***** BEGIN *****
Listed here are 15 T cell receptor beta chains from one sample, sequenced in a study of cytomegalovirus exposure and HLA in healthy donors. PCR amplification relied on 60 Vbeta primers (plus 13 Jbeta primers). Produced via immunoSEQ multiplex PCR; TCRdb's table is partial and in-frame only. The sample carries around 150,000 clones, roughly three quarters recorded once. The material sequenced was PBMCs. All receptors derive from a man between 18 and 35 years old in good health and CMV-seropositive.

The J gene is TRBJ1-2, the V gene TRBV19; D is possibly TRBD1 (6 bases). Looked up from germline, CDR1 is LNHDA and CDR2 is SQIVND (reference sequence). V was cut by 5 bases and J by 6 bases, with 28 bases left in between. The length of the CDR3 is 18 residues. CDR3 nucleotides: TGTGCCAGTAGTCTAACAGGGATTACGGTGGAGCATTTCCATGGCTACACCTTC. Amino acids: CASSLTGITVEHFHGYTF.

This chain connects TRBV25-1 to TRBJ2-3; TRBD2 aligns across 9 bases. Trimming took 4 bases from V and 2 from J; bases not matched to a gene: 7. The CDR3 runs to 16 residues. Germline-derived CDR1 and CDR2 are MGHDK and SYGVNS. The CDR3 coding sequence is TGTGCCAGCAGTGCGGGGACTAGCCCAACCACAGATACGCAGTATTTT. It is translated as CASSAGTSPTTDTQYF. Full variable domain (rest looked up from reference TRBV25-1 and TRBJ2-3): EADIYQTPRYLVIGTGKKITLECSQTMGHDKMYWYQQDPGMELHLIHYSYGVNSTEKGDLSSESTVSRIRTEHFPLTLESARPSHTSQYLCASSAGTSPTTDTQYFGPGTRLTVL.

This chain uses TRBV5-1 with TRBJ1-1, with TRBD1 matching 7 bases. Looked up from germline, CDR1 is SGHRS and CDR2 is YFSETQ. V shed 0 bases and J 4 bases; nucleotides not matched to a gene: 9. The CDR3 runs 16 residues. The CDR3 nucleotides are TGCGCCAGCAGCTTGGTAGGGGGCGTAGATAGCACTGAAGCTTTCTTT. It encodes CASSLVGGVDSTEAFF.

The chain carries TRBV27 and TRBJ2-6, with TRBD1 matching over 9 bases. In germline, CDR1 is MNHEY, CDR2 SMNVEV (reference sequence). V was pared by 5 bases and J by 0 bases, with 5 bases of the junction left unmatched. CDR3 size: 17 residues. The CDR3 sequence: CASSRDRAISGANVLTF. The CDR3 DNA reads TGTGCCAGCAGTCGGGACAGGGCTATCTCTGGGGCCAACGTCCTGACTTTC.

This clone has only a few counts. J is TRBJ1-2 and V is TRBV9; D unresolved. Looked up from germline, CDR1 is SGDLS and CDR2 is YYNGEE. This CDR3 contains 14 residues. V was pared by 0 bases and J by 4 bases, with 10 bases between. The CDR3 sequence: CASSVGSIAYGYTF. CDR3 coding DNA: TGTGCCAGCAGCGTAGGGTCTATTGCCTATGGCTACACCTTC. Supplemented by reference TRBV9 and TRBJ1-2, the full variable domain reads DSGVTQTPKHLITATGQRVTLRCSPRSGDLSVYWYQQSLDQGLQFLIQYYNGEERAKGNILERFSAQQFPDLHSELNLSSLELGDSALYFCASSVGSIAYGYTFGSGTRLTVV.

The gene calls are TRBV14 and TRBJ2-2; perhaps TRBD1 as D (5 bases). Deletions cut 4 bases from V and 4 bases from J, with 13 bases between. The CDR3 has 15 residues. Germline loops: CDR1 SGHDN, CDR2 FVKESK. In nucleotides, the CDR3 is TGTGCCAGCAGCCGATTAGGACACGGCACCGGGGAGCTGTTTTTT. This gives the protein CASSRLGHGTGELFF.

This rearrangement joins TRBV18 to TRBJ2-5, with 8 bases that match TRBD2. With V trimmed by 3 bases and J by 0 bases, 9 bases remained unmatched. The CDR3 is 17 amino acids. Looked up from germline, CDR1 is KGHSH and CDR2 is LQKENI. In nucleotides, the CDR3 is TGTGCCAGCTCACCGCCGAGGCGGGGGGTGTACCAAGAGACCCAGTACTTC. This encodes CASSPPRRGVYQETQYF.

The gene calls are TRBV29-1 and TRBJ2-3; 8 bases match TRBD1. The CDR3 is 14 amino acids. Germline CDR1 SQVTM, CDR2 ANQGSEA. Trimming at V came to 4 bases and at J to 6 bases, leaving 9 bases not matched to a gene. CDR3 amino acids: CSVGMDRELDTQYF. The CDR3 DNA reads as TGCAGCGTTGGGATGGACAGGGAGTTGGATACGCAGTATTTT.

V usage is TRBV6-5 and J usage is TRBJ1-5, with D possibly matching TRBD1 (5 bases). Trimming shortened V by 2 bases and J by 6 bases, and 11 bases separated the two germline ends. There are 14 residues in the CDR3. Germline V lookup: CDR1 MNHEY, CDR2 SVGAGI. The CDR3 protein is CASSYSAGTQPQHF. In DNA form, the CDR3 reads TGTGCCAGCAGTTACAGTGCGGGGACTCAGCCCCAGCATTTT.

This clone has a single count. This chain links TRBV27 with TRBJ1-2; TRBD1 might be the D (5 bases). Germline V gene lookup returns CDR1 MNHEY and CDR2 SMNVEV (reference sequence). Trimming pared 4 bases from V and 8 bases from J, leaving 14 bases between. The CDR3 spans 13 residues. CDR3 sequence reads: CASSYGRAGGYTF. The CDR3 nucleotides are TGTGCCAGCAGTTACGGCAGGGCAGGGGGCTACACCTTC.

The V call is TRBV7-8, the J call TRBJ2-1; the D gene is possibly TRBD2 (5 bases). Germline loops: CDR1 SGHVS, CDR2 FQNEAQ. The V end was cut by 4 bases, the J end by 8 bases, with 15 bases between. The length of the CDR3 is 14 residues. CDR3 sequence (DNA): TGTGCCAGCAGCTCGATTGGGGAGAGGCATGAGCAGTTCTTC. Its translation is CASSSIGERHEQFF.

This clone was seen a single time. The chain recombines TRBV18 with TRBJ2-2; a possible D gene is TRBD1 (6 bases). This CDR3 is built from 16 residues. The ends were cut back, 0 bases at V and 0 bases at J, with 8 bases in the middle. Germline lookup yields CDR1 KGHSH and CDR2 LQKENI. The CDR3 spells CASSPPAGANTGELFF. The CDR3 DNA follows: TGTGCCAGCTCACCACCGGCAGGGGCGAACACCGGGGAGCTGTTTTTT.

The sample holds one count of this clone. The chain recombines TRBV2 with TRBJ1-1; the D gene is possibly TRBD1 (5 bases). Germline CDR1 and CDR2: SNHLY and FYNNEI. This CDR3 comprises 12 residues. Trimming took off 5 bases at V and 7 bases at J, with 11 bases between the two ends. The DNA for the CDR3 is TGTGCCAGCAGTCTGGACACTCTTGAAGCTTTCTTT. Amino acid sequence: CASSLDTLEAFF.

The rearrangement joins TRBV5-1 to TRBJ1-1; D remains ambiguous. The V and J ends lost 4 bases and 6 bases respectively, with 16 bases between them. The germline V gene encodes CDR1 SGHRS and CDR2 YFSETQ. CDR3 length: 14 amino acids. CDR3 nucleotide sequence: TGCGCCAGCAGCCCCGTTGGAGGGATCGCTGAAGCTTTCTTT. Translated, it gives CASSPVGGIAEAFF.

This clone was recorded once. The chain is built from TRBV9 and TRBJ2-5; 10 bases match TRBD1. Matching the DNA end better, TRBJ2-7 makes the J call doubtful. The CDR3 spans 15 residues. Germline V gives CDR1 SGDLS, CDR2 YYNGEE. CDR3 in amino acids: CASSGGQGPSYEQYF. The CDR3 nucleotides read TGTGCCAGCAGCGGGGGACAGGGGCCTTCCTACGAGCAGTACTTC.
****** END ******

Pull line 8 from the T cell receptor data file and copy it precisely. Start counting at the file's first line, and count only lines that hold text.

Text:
This rearrangement joins TRBV18 to TRBJ2-5, with 8 bases that match TRBD2. With V trimmed by 3 bases and J by 0 bases, 9 bases remained unmatched. The CDR3 is 17 amino acids. Looked up from germline, CDR1 is KGHSH and CDR2 is LQKENI. In nucleotides, the CDR3 is TGTGCCAGCTCACCGCCGAGGCGGGGGGTGTACCAAGAGACCCAGTACTTC. This encodes CASSPPRRGVYQETQYF.